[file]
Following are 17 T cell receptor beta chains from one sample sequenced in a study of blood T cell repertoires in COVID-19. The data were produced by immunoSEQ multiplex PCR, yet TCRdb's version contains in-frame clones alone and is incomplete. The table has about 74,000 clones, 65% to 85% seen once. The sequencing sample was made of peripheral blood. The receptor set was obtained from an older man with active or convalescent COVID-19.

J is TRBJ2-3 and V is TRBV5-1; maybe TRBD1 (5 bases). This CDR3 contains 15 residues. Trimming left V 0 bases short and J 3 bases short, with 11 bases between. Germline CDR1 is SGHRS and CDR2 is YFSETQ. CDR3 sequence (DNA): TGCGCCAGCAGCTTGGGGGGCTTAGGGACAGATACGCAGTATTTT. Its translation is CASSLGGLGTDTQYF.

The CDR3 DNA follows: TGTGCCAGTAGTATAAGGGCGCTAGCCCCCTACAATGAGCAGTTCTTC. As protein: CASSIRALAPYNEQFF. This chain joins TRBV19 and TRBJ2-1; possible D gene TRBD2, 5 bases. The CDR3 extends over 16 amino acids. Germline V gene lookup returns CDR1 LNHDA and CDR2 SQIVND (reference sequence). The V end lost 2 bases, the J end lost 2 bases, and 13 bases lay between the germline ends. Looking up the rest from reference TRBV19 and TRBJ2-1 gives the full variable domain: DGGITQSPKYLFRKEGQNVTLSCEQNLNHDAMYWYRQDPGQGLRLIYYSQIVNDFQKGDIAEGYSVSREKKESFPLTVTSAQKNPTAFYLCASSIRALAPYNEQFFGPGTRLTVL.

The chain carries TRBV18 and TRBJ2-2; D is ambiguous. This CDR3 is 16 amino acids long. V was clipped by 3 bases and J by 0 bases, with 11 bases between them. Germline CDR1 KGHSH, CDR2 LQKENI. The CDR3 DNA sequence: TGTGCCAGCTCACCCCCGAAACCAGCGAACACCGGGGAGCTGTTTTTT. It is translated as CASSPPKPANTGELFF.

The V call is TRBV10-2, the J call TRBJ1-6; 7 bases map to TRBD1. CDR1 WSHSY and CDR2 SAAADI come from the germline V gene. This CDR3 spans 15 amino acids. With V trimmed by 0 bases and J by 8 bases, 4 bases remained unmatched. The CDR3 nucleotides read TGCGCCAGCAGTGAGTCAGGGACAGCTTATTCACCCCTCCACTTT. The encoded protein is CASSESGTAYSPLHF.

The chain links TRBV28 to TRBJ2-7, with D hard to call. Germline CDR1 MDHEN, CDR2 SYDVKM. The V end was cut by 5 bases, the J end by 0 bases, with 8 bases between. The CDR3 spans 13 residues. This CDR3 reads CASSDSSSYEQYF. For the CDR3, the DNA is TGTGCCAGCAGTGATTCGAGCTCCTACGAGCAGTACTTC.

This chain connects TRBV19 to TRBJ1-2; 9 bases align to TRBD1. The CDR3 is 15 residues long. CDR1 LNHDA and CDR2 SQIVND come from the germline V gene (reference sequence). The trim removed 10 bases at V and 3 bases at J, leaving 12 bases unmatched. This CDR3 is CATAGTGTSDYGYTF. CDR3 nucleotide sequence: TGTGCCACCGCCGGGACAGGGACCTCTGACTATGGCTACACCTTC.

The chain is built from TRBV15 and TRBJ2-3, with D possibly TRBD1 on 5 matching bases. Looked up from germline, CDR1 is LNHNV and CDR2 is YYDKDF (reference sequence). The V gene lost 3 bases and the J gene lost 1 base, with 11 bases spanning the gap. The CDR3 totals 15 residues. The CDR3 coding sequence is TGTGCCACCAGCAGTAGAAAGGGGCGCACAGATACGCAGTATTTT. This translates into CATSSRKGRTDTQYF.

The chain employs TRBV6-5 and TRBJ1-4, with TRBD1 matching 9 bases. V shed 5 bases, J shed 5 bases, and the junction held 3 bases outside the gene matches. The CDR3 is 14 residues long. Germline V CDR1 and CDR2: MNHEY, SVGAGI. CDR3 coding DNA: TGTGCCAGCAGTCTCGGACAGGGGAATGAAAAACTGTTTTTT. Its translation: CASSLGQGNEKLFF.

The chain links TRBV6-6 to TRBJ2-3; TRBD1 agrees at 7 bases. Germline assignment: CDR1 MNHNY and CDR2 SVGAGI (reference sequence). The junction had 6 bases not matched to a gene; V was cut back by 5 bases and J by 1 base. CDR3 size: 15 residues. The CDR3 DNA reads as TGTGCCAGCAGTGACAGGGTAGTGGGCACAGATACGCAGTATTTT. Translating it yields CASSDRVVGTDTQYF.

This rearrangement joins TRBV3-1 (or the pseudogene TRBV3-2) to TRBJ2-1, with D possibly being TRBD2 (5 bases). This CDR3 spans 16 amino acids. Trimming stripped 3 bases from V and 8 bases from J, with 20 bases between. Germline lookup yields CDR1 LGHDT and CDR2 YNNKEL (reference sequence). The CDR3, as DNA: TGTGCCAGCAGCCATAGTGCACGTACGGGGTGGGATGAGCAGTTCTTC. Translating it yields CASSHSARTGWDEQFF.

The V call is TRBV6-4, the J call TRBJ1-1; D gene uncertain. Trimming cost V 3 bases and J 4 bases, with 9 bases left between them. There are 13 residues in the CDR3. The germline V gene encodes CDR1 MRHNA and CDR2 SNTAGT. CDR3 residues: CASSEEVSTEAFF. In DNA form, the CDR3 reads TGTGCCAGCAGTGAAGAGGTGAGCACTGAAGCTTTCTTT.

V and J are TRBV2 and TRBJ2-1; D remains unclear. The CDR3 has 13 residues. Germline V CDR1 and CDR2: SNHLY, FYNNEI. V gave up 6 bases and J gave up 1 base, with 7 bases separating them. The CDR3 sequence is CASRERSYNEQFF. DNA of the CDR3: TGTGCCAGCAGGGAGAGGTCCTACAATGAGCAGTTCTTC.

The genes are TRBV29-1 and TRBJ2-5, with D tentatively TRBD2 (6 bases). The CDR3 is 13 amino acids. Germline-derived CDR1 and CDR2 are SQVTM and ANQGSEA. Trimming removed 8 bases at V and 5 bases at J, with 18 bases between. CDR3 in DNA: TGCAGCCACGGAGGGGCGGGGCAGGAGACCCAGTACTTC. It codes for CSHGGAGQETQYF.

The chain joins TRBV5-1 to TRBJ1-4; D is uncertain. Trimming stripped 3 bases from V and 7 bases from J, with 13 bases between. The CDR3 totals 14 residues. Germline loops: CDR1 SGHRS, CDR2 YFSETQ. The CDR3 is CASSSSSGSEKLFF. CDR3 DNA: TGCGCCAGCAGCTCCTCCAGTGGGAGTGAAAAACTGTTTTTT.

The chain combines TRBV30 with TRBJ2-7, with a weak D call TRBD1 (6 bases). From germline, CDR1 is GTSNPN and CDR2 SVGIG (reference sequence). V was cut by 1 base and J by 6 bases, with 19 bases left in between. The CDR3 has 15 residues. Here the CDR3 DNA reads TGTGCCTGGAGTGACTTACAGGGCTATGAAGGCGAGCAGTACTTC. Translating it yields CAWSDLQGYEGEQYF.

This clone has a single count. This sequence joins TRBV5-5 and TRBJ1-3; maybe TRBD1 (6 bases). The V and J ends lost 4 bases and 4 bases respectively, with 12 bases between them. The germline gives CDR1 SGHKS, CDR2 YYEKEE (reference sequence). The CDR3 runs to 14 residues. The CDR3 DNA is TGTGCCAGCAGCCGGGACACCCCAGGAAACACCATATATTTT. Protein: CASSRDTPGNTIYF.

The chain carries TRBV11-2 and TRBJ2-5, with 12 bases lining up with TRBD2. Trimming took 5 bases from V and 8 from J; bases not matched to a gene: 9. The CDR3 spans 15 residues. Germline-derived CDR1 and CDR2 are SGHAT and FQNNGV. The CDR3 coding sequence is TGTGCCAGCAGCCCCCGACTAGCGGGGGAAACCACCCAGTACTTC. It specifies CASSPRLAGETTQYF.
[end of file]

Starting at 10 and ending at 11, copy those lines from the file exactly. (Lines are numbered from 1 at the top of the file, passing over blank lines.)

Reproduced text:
The chain links TRBV6-6 to TRBJ2-3; TRBD1 agrees at 7 bases. Germline assignment: CDR1 MNHNY and CDR2 SVGAGI (reference sequence). The junction had 6 bases not matched to a gene; V was cut back by 5 bases and J by 1 base. CDR3 size: 15 residues. The CDR3 DNA reads as TGTGCCAGCAGTGACAGGGTAGTGGGCACAGATACGCAGTATTTT. Translating it yields CASSDRVVGTDTQYF.

This rearrangement joins TRBV3-1 (or the pseudogene TRBV3-2) to TRBJ2-1, with D possibly being TRBD2 (5 bases). This CDR3 spans 16 amino acids. Trimming stripped 3 bases from V and 8 bases from J, with 20 bases between. Germline lookup yields CDR1 LGHDT and CDR2 YNNKEL (reference sequence). The CDR3, as DNA: TGTGCCAGCAGCCATAGTGCACGTACGGGGTGGGATGAGCAGTTCTTC. Translating it yields CASSHSARTGWDEQFF.